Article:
I didn't ultimately see what happened because that was when the bus came, but I definitely think the guy with the blue coat could use some therapy or something. How anyone could diss on such an exciting sound for no reason is really beyond me. This hip hop bunch had an excellent delivery and they carried themselves with such professionalism, such confidence in the face of the oncoming cars. Such poise.

I guess what really scares me about the whole ordeal is that I saw a little of myself in the Italian, in that around 5 years ago I was equally apprehensive about rap. I didn't listen to any rap, my musical tastes were pretty bland, and I thought rock was cooler. But since then I've come a long way. I've listened to a lot of rap, and I've learned just how diverse a genre it is, and how much potential it has. It is, without a doubt, the most innovative genre today. I look back on my irrational avoidance of rap and I can't help but feel awful about it. There are probably a lot of local rappers just like the ones I saw today, who barely get any recognition on a national scale. I can't imagine making it here in Denver is easy. On the one hand, the market is oversaturated. On the other, getting a positive reception and decent exposure must be tough.

While there are some rappers who I still don't enjoy- Lil' Pump, Lil' Xan, Machine Gun Kelly, 6ix9ine, and so on- I've realized that there are so many talented contemporary rappers, like Kid Cudi and Kendrick Lamar and Tyler The Creator and Childish Gambino. I listened to Kendrick Lamar's album "Mr. Morale And the Big Steppers" all the way through when it came out, and it was fantastic, a veritable orchestra of emotion. I can definitely understand why, in a modern setting, hip hop has outperformed rock. It makes complete sense. Most rock seems repetitive and predictable by comparison. Rap really makes a lot of strides forward and pushes a fresh new sound. It's a fantastic genre, and I guess the only thing holding me back from listening to more was that I thought it was just Lil' Pump and a hundred Lil' Pump imitators. There's so much more to it, so many subgenres and techniques. I have no idea what I was thinking.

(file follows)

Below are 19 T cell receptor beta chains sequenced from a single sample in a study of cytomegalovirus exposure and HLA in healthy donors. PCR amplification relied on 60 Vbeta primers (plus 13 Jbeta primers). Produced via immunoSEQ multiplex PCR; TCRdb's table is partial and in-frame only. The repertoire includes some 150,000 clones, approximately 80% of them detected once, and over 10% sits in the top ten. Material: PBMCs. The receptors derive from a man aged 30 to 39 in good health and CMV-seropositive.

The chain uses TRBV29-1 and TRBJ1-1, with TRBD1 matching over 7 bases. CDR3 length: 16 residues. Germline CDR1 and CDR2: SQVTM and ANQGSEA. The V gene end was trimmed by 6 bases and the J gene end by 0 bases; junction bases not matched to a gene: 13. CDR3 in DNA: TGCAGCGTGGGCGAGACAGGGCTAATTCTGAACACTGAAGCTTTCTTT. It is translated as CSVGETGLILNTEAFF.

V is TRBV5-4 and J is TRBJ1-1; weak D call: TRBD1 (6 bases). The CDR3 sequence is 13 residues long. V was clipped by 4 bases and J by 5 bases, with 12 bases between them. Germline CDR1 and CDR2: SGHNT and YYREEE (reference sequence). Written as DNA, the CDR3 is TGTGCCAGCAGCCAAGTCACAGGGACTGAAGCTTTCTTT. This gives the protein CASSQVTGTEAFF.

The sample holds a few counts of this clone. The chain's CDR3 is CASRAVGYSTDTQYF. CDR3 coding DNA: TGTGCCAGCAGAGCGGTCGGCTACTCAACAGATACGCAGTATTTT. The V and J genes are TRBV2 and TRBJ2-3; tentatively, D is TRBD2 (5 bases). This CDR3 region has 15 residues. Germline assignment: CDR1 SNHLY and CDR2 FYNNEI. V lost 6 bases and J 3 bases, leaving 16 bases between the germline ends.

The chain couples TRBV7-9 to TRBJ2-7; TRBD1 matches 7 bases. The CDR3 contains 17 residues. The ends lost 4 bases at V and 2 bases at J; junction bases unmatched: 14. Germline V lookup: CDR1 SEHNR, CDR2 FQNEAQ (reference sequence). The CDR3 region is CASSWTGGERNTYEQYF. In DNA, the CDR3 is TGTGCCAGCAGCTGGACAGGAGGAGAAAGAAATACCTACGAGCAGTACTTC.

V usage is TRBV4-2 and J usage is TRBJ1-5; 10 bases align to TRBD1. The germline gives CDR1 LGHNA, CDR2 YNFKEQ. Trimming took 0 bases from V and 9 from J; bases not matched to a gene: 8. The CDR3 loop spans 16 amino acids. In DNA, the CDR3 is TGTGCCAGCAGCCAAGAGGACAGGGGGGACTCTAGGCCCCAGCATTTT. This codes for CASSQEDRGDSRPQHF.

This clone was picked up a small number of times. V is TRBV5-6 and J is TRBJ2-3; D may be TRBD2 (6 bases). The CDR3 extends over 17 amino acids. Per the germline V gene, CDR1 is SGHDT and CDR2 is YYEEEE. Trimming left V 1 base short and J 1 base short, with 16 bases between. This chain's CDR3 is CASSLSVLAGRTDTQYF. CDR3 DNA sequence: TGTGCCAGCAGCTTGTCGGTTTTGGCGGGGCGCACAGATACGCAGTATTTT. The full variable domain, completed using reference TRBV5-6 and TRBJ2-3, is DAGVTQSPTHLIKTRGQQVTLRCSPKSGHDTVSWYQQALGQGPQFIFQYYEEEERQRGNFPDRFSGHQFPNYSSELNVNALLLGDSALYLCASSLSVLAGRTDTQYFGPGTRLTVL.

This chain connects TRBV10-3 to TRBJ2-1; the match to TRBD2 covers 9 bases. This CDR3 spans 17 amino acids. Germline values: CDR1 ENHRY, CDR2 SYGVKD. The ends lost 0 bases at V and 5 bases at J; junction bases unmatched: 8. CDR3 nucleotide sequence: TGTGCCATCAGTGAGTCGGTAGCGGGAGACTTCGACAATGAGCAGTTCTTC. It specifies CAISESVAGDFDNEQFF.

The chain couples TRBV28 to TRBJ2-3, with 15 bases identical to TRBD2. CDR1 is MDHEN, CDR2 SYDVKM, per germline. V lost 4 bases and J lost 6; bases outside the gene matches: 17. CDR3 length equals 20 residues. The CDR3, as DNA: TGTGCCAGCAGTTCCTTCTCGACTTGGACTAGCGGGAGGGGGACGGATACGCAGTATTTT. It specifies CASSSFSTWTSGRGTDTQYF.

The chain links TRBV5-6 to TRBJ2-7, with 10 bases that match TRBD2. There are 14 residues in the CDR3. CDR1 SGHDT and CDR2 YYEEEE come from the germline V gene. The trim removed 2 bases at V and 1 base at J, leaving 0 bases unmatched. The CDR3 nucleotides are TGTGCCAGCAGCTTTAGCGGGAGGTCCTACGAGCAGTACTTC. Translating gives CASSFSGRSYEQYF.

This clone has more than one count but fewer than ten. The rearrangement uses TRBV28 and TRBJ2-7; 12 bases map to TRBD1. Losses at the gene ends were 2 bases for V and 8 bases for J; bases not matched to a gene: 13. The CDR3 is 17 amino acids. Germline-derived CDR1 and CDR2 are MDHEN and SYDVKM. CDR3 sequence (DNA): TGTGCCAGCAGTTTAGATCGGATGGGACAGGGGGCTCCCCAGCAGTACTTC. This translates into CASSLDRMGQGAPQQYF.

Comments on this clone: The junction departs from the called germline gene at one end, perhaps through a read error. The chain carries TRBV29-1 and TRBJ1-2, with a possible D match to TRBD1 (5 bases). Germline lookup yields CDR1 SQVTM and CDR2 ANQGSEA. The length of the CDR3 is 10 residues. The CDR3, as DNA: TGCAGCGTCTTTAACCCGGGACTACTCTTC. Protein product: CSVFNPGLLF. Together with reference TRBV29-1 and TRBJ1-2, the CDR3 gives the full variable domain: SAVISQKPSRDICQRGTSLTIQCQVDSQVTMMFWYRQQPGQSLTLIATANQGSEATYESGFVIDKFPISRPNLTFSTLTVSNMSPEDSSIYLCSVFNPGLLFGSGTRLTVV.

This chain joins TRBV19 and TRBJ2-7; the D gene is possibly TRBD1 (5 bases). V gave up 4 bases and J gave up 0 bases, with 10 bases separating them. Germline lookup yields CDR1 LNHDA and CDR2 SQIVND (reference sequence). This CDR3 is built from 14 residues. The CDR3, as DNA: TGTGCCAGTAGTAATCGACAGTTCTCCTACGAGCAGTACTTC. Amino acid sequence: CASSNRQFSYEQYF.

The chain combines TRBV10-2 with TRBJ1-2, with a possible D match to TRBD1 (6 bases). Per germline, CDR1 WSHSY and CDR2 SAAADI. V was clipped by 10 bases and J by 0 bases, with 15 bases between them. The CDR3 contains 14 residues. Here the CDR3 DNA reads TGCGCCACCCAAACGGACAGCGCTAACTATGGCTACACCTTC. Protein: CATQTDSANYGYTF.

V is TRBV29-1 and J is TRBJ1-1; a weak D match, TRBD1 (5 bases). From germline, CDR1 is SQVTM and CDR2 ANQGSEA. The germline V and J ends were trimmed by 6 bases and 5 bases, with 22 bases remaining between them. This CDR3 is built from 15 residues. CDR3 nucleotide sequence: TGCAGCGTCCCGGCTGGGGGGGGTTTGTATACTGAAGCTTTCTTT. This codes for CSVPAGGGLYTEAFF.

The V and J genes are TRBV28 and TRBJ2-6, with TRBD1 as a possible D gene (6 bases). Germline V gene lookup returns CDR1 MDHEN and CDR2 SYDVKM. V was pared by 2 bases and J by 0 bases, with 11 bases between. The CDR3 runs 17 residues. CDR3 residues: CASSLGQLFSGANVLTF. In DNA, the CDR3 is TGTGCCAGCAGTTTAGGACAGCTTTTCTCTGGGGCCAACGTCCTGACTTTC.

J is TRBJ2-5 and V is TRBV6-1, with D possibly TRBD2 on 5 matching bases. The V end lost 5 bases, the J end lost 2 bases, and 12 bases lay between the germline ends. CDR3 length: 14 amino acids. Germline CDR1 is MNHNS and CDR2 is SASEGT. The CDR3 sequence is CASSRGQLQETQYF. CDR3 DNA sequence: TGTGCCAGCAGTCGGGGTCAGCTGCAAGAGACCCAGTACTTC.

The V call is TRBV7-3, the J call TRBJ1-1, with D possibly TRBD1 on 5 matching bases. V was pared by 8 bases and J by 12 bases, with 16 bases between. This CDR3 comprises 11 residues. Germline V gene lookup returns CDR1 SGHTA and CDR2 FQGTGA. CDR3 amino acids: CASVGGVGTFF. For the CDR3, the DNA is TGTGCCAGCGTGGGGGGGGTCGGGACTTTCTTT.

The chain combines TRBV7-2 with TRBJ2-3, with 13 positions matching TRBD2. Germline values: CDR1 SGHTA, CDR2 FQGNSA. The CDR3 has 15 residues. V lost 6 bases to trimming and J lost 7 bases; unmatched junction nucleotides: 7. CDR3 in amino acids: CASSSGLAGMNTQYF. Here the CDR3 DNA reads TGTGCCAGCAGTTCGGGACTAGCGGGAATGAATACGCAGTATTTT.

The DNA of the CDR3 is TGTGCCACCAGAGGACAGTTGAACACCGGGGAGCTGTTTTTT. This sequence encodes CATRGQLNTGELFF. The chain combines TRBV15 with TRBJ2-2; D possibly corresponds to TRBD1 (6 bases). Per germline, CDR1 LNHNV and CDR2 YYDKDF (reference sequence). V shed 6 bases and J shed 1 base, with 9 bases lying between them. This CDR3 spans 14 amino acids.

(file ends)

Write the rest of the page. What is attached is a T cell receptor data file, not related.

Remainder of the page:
Anyway, I certainly wish this rap group the best of luck, wherever they are out there. Their performance may not go down in history, in fact I may have been one of the only spectators of it, but I was witness to an unbelievable display of fortitude and determination out there on the street today, and I think it was a valuable learning experience, not only in terms of the backlash musicians in today's climate tend to face, but also in the application of one's skills to improve the lives of those around them by the means of fantastic novel entertainment. It really was one for the ages.


That sounds amazing! It seems like today bandcamp is the easiest/best way to throw money at independent musicians. Maybe they should have been handing out cards with a URL/QR code as they passed the bucket around...